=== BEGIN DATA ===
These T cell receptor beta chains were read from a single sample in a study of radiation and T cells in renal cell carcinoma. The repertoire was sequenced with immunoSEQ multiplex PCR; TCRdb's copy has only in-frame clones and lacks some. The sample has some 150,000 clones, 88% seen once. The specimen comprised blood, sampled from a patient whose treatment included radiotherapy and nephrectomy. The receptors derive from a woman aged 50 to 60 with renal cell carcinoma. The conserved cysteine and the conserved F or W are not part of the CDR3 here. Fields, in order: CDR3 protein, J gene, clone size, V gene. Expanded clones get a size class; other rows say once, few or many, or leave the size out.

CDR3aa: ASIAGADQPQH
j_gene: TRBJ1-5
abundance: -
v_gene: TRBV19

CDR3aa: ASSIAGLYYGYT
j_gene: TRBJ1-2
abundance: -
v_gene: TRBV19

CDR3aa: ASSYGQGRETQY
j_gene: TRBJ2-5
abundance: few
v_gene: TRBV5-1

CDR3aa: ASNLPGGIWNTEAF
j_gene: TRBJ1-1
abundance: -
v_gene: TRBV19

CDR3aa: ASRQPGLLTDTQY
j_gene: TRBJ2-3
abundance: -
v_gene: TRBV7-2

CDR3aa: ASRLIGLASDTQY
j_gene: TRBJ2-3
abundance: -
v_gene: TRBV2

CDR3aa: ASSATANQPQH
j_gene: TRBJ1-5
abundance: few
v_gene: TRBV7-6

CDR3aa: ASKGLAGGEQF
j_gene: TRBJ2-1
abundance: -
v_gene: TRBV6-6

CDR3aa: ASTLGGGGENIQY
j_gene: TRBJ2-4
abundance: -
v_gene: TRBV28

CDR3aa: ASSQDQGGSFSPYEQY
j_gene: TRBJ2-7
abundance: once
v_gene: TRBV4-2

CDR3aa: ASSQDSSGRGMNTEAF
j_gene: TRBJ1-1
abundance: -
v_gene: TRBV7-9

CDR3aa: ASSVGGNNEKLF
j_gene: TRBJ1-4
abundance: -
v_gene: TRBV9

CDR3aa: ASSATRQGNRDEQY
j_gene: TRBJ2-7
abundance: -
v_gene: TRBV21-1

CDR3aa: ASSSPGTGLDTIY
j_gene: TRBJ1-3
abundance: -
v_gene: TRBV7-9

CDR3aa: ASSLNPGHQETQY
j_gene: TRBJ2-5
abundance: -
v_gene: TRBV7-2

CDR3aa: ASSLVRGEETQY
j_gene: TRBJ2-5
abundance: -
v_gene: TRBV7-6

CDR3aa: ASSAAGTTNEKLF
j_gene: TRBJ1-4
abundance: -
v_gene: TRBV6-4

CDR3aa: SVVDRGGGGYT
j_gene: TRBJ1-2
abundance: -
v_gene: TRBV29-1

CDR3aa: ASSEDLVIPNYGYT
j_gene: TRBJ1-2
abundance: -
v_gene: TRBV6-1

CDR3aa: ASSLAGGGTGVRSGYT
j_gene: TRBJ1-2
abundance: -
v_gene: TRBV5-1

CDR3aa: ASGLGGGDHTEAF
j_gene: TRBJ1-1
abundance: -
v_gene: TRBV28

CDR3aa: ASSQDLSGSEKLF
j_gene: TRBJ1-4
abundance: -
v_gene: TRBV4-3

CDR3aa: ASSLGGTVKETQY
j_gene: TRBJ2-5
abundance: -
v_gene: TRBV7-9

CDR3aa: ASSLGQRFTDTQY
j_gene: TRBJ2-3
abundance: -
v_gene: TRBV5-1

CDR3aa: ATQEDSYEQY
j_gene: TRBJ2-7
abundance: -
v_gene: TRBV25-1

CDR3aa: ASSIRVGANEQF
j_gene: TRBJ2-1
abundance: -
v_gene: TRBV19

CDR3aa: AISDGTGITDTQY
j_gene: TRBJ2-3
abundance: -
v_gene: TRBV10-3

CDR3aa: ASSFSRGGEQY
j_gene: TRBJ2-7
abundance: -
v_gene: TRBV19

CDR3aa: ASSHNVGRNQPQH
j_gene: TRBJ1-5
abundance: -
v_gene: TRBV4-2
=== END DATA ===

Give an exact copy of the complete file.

These T cell receptor beta chains were read from a single sample in a study of radiation and T cells in renal cell carcinoma. The repertoire was sequenced with immunoSEQ multiplex PCR; TCRdb's copy has only in-frame clones and lacks some. The sample has some 150,000 clones, 88% seen once. The specimen comprised blood, sampled from a patient whose treatment included radiotherapy and nephrectomy. The receptors derive from a woman aged 50 to 60 with renal cell carcinoma. The conserved cysteine and the conserved F or W are not part of the CDR3 here. Fields, in order: CDR3 protein, J gene, clone size, V gene. Expanded clones get a size class; other rows say once, few or many, or leave the size out.

CDR3aa: ASIAGADQPQH
j_gene: TRBJ1-5
abundance: -
v_gene: TRBV19

CDR3aa: ASSIAGLYYGYT
j_gene: TRBJ1-2
abundance: -
v_gene: TRBV19

CDR3aa: ASSYGQGRETQY
j_gene: TRBJ2-5
abundance: few
v_gene: TRBV5-1

CDR3aa: ASNLPGGIWNTEAF
j_gene: TRBJ1-1
abundance: -
v_gene: TRBV19

CDR3aa: ASRQPGLLTDTQY
j_gene: TRBJ2-3
abundance: -
v_gene: TRBV7-2

CDR3aa: ASRLIGLASDTQY
j_gene: TRBJ2-3
abundance: -
v_gene: TRBV2

CDR3aa: ASSATANQPQH
j_gene: TRBJ1-5
abundance: few
v_gene: TRBV7-6

CDR3aa: ASKGLAGGEQF
j_gene: TRBJ2-1
abundance: -
v_gene: TRBV6-6

CDR3aa: ASTLGGGGENIQY
j_gene: TRBJ2-4
abundance: -
v_gene: TRBV28

CDR3aa: ASSQDQGGSFSPYEQY
j_gene: TRBJ2-7
abundance: once
v_gene: TRBV4-2

CDR3aa: ASSQDSSGRGMNTEAF
j_gene: TRBJ1-1
abundance: -
v_gene: TRBV7-9

CDR3aa: ASSVGGNNEKLF
j_gene: TRBJ1-4
abundance: -
v_gene: TRBV9

CDR3aa: ASSATRQGNRDEQY
j_gene: TRBJ2-7
abundance: -
v_gene: TRBV21-1

CDR3aa: ASSSPGTGLDTIY
j_gene: TRBJ1-3
abundance: -
v_gene: TRBV7-9

CDR3aa: ASSLNPGHQETQY
j_gene: TRBJ2-5
abundance: -
v_gene: TRBV7-2

CDR3aa: ASSLVRGEETQY
j_gene: TRBJ2-5
abundance: -
v_gene: TRBV7-6

CDR3aa: ASSAAGTTNEKLF
j_gene: TRBJ1-4
abundance: -
v_gene: TRBV6-4

CDR3aa: SVVDRGGGGYT
j_gene: TRBJ1-2
abundance: -
v_gene: TRBV29-1

CDR3aa: ASSEDLVIPNYGYT
j_gene: TRBJ1-2
abundance: -
v_gene: TRBV6-1

CDR3aa: ASSLAGGGTGVRSGYT
j_gene: TRBJ1-2
abundance: -
v_gene: TRBV5-1

CDR3aa: ASGLGGGDHTEAF
j_gene: TRBJ1-1
abundance: -
v_gene: TRBV28

CDR3aa: ASSQDLSGSEKLF
j_gene: TRBJ1-4
abundance: -
v_gene: TRBV4-3

CDR3aa: ASSLGGTVKETQY
j_gene: TRBJ2-5
abundance: -
v_gene: TRBV7-9

CDR3aa: ASSLGQRFTDTQY
j_gene: TRBJ2-3
abundance: -
v_gene: TRBV5-1

CDR3aa: ATQEDSYEQY
j_gene: TRBJ2-7
abundance: -
v_gene: TRBV25-1

CDR3aa: ASSIRVGANEQF
j_gene: TRBJ2-1
abundance: -
v_gene: TRBV19

CDR3aa: AISDGTGITDTQY
j_gene: TRBJ2-3
abundance: -
v_gene: TRBV10-3

CDR3aa: ASSFSRGGEQY
j_gene: TRBJ2-7
abundance: -
v_gene: TRBV19

CDR3aa: ASSHNVGRNQPQH
j_gene: TRBJ1-5
abundance: -
v_gene: TRBV4-2